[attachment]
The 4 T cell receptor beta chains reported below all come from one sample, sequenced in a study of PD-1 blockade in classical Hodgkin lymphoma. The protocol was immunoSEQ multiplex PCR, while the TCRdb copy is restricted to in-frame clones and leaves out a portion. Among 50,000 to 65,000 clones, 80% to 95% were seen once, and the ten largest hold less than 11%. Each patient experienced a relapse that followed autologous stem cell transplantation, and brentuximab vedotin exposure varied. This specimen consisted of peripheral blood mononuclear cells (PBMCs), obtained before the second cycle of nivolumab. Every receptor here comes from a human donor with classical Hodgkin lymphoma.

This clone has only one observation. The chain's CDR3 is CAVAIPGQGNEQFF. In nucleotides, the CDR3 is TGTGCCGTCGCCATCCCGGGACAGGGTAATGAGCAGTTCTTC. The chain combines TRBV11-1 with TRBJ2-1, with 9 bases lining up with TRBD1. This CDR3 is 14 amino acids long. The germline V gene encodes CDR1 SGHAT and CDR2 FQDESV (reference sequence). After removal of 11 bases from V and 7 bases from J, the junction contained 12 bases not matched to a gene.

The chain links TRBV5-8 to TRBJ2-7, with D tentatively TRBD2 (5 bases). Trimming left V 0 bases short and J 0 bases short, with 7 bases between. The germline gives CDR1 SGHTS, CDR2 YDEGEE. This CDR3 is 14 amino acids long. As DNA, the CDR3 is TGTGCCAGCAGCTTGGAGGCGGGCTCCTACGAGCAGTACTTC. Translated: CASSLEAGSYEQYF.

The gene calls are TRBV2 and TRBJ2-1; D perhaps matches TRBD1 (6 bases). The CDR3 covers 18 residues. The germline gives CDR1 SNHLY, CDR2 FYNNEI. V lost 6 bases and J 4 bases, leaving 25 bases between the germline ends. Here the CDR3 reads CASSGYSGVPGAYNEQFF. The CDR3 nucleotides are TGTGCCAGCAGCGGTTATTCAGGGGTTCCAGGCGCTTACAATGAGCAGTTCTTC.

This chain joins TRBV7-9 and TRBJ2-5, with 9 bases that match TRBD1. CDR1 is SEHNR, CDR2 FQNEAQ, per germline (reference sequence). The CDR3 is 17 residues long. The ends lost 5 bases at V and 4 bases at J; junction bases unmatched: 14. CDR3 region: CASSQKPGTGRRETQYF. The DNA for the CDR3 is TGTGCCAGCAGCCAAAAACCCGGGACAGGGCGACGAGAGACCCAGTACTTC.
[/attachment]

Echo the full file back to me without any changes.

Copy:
The 4 T cell receptor beta chains reported below all come from one sample, sequenced in a study of PD-1 blockade in classical Hodgkin lymphoma. The protocol was immunoSEQ multiplex PCR, while the TCRdb copy is restricted to in-frame clones and leaves out a portion. Among 50,000 to 65,000 clones, 80% to 95% were seen once, and the ten largest hold less than 11%. Each patient experienced a relapse that followed autologous stem cell transplantation, and brentuximab vedotin exposure varied. This specimen consisted of peripheral blood mononuclear cells (PBMCs), obtained before the second cycle of nivolumab. Every receptor here comes from a human donor with classical Hodgkin lymphoma.

This clone has only one observation. The chain's CDR3 is CAVAIPGQGNEQFF. In nucleotides, the CDR3 is TGTGCCGTCGCCATCCCGGGACAGGGTAATGAGCAGTTCTTC. The chain combines TRBV11-1 with TRBJ2-1, with 9 bases lining up with TRBD1. This CDR3 is 14 amino acids long. The germline V gene encodes CDR1 SGHAT and CDR2 FQDESV (reference sequence). After removal of 11 bases from V and 7 bases from J, the junction contained 12 bases not matched to a gene.

The chain links TRBV5-8 to TRBJ2-7, with D tentatively TRBD2 (5 bases). Trimming left V 0 bases short and J 0 bases short, with 7 bases between. The germline gives CDR1 SGHTS, CDR2 YDEGEE. This CDR3 is 14 amino acids long. As DNA, the CDR3 is TGTGCCAGCAGCTTGGAGGCGGGCTCCTACGAGCAGTACTTC. Translated: CASSLEAGSYEQYF.

The gene calls are TRBV2 and TRBJ2-1; D perhaps matches TRBD1 (6 bases). The CDR3 covers 18 residues. The germline gives CDR1 SNHLY, CDR2 FYNNEI. V lost 6 bases and J 4 bases, leaving 25 bases between the germline ends. Here the CDR3 reads CASSGYSGVPGAYNEQFF. The CDR3 nucleotides are TGTGCCAGCAGCGGTTATTCAGGGGTTCCAGGCGCTTACAATGAGCAGTTCTTC.

This chain joins TRBV7-9 and TRBJ2-5, with 9 bases that match TRBD1. CDR1 is SEHNR, CDR2 FQNEAQ, per germline (reference sequence). The CDR3 is 17 residues long. The ends lost 5 bases at V and 4 bases at J; junction bases unmatched: 14. CDR3 region: CASSQKPGTGRRETQYF. The DNA for the CDR3 is TGTGCCAGCAGCCAAAAACCCGGGACAGGGCGACGAGAGACCCAGTACTTC.